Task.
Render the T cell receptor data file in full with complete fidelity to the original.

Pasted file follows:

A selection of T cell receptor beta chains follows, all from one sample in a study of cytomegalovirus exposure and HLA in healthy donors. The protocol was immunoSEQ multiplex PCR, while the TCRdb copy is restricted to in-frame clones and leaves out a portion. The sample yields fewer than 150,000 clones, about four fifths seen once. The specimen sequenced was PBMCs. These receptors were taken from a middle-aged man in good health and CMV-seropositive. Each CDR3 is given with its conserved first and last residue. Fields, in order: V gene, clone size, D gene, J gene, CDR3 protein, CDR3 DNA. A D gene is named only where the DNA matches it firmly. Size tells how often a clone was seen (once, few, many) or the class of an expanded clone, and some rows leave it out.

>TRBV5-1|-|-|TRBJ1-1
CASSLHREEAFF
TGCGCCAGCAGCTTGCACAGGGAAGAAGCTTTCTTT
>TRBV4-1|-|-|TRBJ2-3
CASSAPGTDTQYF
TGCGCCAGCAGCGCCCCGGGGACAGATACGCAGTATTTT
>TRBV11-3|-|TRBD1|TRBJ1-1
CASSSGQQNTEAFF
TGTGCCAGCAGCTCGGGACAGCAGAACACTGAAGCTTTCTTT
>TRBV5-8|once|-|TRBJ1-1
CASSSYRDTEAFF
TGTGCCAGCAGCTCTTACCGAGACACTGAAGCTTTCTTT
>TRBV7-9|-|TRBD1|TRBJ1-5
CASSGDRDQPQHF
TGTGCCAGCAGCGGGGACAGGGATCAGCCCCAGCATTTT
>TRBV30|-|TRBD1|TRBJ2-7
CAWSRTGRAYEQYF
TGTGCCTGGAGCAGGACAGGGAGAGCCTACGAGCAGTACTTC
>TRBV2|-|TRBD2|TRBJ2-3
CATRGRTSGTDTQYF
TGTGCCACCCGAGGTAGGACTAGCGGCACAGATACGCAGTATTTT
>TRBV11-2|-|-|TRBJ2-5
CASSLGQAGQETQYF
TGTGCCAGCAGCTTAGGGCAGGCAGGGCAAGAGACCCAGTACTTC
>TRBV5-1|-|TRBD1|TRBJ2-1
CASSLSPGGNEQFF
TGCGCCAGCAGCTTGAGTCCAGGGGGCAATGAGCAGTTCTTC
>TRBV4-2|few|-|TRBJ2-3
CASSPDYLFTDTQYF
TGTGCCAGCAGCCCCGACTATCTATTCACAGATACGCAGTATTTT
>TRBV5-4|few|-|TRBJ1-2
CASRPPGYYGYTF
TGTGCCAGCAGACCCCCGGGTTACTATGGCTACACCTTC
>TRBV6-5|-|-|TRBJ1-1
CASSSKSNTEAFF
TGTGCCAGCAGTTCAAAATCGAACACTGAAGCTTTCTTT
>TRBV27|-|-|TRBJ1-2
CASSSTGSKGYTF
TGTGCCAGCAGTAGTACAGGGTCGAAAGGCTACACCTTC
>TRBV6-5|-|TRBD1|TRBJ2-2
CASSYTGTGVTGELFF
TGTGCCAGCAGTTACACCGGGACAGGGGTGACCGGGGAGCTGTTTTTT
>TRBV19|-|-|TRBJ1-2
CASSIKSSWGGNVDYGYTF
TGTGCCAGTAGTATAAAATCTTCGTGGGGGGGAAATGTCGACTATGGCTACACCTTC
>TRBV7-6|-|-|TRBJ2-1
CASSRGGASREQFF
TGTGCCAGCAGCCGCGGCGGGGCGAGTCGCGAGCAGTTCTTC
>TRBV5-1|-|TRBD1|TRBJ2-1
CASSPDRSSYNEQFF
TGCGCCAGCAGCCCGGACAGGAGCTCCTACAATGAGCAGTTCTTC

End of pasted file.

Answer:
A selection of T cell receptor beta chains follows, all from one sample in a study of cytomegalovirus exposure and HLA in healthy donors. The protocol was immunoSEQ multiplex PCR, while the TCRdb copy is restricted to in-frame clones and leaves out a portion. The sample yields fewer than 150,000 clones, about four fifths seen once. The specimen sequenced was PBMCs. These receptors were taken from a middle-aged man in good health and CMV-seropositive. Each CDR3 is given with its conserved first and last residue. Fields, in order: V gene, clone size, D gene, J gene, CDR3 protein, CDR3 DNA. A D gene is named only where the DNA matches it firmly. Size tells how often a clone was seen (once, few, many) or the class of an expanded clone, and some rows leave it out.

>TRBV5-1|-|-|TRBJ1-1
CASSLHREEAFF
TGCGCCAGCAGCTTGCACAGGGAAGAAGCTTTCTTT
>TRBV4-1|-|-|TRBJ2-3
CASSAPGTDTQYF
TGCGCCAGCAGCGCCCCGGGGACAGATACGCAGTATTTT
>TRBV11-3|-|TRBD1|TRBJ1-1
CASSSGQQNTEAFF
TGTGCCAGCAGCTCGGGACAGCAGAACACTGAAGCTTTCTTT
>TRBV5-8|once|-|TRBJ1-1
CASSSYRDTEAFF
TGTGCCAGCAGCTCTTACCGAGACACTGAAGCTTTCTTT
>TRBV7-9|-|TRBD1|TRBJ1-5
CASSGDRDQPQHF
TGTGCCAGCAGCGGGGACAGGGATCAGCCCCAGCATTTT
>TRBV30|-|TRBD1|TRBJ2-7
CAWSRTGRAYEQYF
TGTGCCTGGAGCAGGACAGGGAGAGCCTACGAGCAGTACTTC
>TRBV2|-|TRBD2|TRBJ2-3
CATRGRTSGTDTQYF
TGTGCCACCCGAGGTAGGACTAGCGGCACAGATACGCAGTATTTT
>TRBV11-2|-|-|TRBJ2-5
CASSLGQAGQETQYF
TGTGCCAGCAGCTTAGGGCAGGCAGGGCAAGAGACCCAGTACTTC
>TRBV5-1|-|TRBD1|TRBJ2-1
CASSLSPGGNEQFF
TGCGCCAGCAGCTTGAGTCCAGGGGGCAATGAGCAGTTCTTC
>TRBV4-2|few|-|TRBJ2-3
CASSPDYLFTDTQYF
TGTGCCAGCAGCCCCGACTATCTATTCACAGATACGCAGTATTTT
>TRBV5-4|few|-|TRBJ1-2
CASRPPGYYGYTF
TGTGCCAGCAGACCCCCGGGTTACTATGGCTACACCTTC
>TRBV6-5|-|-|TRBJ1-1
CASSSKSNTEAFF
TGTGCCAGCAGTTCAAAATCGAACACTGAAGCTTTCTTT
>TRBV27|-|-|TRBJ1-2
CASSSTGSKGYTF
TGTGCCAGCAGTAGTACAGGGTCGAAAGGCTACACCTTC
>TRBV6-5|-|TRBD1|TRBJ2-2
CASSYTGTGVTGELFF
TGTGCCAGCAGTTACACCGGGACAGGGGTGACCGGGGAGCTGTTTTTT
>TRBV19|-|-|TRBJ1-2
CASSIKSSWGGNVDYGYTF
TGTGCCAGTAGTATAAAATCTTCGTGGGGGGGAAATGTCGACTATGGCTACACCTTC
>TRBV7-6|-|-|TRBJ2-1
CASSRGGASREQFF
TGTGCCAGCAGCCGCGGCGGGGCGAGTCGCGAGCAGTTCTTC
>TRBV5-1|-|TRBD1|TRBJ2-1
CASSPDRSSYNEQFF
TGCGCCAGCAGCCCGGACAGGAGCTCCTACAATGAGCAGTTCTTC